Thursday, October 12, 2017

John Trautwein, Competitor In Him - 30

Originally published Feb. 9, 2011
When John Trautwein graduated from Northwestern, he had a job already lined up at a chemical company, The Palm Beach Post wrote in 1986.

But that had to wait, Trautwein needed to give baseball a try.

"It's great to have a degree," Trautwein told The Post that May. "I figure when I'm 30 if I didn't give baseball a shot, I'd be sorry."

Trautwein did give baseball a try, just like his father Jack before him and his brother Dave after him. Of the three, John Trautwein was the only one to make the majors, pitching in a total of nine major-league games.

While baseball has been a family pursuit for the Trautweins, a family tragedy in October 2010 is fueling a new pursuit for John Trautwein, that of preventing teen suicide.

Trautwein's began his attempt at a baseball career in 1984 with independent rookie league Helena, playing well enough there, with a 3.28 ERA, to be signed by Montreal for 1985.

He played 1985 at single-A West Palm Beach, with a 2.16 ERA in 35 games. That June, he told the South Florida Sun Sentinel he sometimes traded minor league stories with his father.

"Every time I'd say something bad about what was happening in my career," Trautwein told The Sun Sentinel, "he'd come up with a story twice as worse. So you didn't feel alone or like you were the only person in the world with some problems."

Trautwein divided 1986 between West Palm Beach, Burlington and AA Jacksonville, posting an ERA of 4.36 between them.

He spent all of 1987 at the Expos AA team in Jacksonville. Then the Expos left him unprotected and the Red Sox took him in the minor league draft. That meant the Red Sox had to keep him in the majors, or offer him back to the Expos.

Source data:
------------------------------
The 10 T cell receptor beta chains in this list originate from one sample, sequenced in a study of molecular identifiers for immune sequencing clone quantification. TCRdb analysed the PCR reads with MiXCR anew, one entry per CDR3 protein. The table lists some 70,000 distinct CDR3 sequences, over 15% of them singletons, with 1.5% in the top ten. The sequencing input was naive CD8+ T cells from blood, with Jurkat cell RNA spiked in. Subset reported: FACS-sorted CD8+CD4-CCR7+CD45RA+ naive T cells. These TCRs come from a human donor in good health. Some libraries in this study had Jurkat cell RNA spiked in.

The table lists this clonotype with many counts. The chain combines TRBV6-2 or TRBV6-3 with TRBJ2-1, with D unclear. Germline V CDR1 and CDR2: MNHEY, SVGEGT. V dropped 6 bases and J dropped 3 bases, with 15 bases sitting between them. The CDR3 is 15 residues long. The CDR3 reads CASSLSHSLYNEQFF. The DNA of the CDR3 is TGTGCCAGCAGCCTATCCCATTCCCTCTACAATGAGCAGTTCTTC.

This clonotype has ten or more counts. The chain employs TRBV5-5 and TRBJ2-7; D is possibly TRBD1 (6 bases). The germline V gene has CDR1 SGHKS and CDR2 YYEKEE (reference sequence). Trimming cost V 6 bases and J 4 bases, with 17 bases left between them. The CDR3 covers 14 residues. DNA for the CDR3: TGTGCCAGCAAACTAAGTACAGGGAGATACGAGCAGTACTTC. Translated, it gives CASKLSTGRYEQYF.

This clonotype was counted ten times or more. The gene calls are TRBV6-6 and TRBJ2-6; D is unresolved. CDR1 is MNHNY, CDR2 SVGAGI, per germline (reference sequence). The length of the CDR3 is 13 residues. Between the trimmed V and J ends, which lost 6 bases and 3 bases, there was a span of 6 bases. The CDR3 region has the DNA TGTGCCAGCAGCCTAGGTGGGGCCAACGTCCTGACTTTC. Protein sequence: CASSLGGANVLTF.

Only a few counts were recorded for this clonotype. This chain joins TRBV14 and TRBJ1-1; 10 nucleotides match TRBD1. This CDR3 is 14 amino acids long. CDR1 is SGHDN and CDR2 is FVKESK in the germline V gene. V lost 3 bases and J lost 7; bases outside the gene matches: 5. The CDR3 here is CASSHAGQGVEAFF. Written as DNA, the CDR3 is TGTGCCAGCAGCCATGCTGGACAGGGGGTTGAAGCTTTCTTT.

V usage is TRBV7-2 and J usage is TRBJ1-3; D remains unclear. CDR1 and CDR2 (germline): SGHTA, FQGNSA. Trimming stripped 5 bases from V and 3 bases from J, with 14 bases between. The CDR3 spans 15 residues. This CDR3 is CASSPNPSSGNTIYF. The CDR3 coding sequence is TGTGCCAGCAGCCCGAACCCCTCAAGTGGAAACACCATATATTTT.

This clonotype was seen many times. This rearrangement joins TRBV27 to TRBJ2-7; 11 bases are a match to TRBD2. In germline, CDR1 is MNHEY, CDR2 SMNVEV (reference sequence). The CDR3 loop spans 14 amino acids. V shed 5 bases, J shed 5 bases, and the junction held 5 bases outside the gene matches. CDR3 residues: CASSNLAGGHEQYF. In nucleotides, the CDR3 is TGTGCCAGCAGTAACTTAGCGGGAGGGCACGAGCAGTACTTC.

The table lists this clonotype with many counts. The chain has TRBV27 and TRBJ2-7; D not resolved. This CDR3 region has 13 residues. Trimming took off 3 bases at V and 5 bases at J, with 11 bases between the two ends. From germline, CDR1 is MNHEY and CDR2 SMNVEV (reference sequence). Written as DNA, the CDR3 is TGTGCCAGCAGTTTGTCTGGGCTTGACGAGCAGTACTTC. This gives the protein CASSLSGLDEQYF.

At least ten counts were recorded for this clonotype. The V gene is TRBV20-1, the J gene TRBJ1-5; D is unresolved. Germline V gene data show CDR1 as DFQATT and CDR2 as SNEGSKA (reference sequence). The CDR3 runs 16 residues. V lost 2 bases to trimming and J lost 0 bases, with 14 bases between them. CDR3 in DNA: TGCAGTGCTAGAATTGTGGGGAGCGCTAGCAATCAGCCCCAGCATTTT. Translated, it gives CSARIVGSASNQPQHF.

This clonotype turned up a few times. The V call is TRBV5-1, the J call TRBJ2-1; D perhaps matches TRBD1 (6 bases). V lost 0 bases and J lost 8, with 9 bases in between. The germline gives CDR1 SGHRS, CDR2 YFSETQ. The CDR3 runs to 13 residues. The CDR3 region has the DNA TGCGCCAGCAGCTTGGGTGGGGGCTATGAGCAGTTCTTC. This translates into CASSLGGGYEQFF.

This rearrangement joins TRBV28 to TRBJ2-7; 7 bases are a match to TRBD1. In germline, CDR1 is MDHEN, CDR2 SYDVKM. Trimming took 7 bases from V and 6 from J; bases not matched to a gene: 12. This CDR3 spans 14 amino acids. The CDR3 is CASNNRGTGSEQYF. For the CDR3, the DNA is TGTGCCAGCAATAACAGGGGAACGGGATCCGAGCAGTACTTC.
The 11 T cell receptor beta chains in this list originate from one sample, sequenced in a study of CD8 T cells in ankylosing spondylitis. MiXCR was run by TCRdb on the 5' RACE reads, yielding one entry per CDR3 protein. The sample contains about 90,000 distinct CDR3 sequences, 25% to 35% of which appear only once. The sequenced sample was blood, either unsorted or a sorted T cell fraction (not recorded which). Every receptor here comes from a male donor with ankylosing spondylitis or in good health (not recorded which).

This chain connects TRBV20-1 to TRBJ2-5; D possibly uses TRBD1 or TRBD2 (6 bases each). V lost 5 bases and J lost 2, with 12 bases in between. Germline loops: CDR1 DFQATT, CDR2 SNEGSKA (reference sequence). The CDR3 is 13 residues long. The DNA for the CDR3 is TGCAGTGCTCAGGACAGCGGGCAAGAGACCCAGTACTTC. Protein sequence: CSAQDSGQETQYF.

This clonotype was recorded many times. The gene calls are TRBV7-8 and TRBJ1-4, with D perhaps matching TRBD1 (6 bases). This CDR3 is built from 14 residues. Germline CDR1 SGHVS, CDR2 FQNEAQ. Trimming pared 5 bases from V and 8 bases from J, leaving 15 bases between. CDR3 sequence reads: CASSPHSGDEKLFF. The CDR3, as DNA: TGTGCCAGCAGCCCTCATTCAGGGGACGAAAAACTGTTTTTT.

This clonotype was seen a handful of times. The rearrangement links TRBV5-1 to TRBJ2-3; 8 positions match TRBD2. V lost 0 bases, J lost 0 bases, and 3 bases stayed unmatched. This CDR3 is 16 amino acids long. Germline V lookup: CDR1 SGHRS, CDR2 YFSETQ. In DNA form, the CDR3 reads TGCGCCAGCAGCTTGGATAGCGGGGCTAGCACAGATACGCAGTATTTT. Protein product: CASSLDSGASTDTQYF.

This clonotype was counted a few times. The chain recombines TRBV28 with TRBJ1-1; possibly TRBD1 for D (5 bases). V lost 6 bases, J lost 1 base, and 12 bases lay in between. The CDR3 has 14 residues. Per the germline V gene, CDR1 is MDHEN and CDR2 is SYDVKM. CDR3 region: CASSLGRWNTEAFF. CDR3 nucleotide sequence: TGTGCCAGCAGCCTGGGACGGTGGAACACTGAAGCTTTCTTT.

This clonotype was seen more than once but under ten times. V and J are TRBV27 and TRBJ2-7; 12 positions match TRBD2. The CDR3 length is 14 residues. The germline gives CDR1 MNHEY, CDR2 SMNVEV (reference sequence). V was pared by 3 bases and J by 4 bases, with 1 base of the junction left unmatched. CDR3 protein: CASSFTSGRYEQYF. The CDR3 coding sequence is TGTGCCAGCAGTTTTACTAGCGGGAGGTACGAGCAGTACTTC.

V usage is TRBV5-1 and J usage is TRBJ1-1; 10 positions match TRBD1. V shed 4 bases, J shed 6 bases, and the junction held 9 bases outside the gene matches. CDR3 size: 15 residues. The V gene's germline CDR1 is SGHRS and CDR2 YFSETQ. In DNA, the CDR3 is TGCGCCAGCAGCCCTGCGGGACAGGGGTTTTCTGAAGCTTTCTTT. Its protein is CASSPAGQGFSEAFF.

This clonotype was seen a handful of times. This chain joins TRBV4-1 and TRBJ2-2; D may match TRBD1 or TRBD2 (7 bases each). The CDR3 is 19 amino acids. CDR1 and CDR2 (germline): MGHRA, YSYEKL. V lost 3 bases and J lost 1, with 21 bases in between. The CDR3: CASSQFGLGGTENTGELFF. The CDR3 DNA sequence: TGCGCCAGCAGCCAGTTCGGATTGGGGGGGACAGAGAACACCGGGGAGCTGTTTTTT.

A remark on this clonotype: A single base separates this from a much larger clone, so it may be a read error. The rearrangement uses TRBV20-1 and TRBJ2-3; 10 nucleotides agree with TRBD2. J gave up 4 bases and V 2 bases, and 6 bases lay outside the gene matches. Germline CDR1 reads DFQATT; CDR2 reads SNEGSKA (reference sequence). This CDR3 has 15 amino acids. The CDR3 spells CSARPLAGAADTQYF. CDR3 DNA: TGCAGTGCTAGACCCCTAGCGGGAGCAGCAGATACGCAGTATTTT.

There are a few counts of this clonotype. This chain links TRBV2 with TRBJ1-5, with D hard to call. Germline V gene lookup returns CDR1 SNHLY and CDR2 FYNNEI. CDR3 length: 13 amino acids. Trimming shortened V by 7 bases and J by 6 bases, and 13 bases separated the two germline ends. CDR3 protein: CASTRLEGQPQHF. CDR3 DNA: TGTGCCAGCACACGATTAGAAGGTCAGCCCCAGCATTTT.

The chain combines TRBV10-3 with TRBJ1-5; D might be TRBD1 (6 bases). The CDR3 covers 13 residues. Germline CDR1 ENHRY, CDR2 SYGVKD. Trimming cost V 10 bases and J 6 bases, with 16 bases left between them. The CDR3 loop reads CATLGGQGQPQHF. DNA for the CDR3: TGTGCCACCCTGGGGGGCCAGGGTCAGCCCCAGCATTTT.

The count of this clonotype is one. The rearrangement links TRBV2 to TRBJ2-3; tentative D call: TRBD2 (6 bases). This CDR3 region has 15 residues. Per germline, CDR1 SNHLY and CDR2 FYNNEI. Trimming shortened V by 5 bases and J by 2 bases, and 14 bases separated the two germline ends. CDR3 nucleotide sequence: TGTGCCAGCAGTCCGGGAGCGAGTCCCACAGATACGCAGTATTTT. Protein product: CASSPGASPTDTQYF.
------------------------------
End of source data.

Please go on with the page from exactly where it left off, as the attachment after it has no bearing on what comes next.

"I think I can do anything they want me to do," Trautwein told The Lakeland Ledger that spring about the Red Sox, "but the way this team is shaping up, I think middle relief is where I fit in."

Where Trautwein fit in best that year, however, was on the bench. He spent the year in the majors, but only got into nine games. At one point, he went 49 days without pitching. With a depleted bullpen, Trautwein pitched four outs, giving up one hit. "Today was day 49," Trautwein said in the clubhouse later, "the hostage is freed."

Trautwein pitched his final game Aug. 16. He returned to the minors for 1989, pitching at AAA Pawtucket, with a 3.99 ERA. Then it was Pawtucket again in 1990.

He also got another brief call-up to Boston that year, but never got into a game. Back at Pawtucket came the other highlight of his year, according to The Chicago Tribune. He got to pitch against his brother Dave Trautwein, a member of AAA Tidewater. John won the duel.

"I wouldn't trade my years in the minors for anything in the world," John Trautwein told The Tribune. "It was the greatest experience I've ever had-good or bad. I enjoyed every minute of it. I just decided after seven years, if I wasn't going to play in the big leagues, it was time to go on with my life."

Trautwein's family tragedy came in October 2010. His 15-year-old son committed suicide. He and his wife are now working to help keep other families from going through the same tragedy they went through, starting The Will To Live Foundation in Will's memory.

"We found him Friday morning," Trautwein told The Boston Globe in February 2011, "and on Saturday I was asking people to write a check for his foundation, and the next week I was talking to groups of kids. The competitor in me doesn't like losing, so in some ways, Will is motivating me now. People are starving for this message."

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